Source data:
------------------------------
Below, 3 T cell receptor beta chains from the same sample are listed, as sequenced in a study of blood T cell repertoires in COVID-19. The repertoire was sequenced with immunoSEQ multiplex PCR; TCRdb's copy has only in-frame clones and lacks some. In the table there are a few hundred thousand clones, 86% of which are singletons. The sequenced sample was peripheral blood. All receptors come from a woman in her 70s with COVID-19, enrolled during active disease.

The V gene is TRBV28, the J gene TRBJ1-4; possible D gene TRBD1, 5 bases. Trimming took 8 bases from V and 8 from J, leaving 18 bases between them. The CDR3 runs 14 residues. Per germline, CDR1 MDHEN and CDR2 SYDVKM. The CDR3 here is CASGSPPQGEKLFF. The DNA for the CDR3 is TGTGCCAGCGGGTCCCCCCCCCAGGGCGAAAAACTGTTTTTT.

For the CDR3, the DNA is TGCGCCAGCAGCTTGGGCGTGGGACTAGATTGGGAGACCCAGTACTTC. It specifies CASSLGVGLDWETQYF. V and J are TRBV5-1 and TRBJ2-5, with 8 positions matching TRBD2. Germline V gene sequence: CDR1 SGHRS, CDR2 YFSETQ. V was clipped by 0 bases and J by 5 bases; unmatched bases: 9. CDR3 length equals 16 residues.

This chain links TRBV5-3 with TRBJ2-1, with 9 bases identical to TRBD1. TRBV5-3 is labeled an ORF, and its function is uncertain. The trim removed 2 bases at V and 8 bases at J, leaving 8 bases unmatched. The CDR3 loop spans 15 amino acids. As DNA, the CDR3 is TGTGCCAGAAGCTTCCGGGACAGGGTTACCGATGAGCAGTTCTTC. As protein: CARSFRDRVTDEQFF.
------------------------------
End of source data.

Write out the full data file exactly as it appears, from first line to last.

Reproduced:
Below, 3 T cell receptor beta chains from the same sample are listed, as sequenced in a study of blood T cell repertoires in COVID-19. The repertoire was sequenced with immunoSEQ multiplex PCR; TCRdb's copy has only in-frame clones and lacks some. In the table there are a few hundred thousand clones, 86% of which are singletons. The sequenced sample was peripheral blood. All receptors come from a woman in her 70s with COVID-19, enrolled during active disease.

The V gene is TRBV28, the J gene TRBJ1-4; possible D gene TRBD1, 5 bases. Trimming took 8 bases from V and 8 from J, leaving 18 bases between them. The CDR3 runs 14 residues. Per germline, CDR1 MDHEN and CDR2 SYDVKM. The CDR3 here is CASGSPPQGEKLFF. The DNA for the CDR3 is TGTGCCAGCGGGTCCCCCCCCCAGGGCGAAAAACTGTTTTTT.

For the CDR3, the DNA is TGCGCCAGCAGCTTGGGCGTGGGACTAGATTGGGAGACCCAGTACTTC. It specifies CASSLGVGLDWETQYF. V and J are TRBV5-1 and TRBJ2-5, with 8 positions matching TRBD2. Germline V gene sequence: CDR1 SGHRS, CDR2 YFSETQ. V was clipped by 0 bases and J by 5 bases; unmatched bases: 9. CDR3 length equals 16 residues.

This chain links TRBV5-3 with TRBJ2-1, with 9 bases identical to TRBD1. TRBV5-3 is labeled an ORF, and its function is uncertain. The trim removed 2 bases at V and 8 bases at J, leaving 8 bases unmatched. The CDR3 loop spans 15 amino acids. As DNA, the CDR3 is TGTGCCAGAAGCTTCCGGGACAGGGTTACCGATGAGCAGTTCTTC. As protein: CARSFRDRVTDEQFF.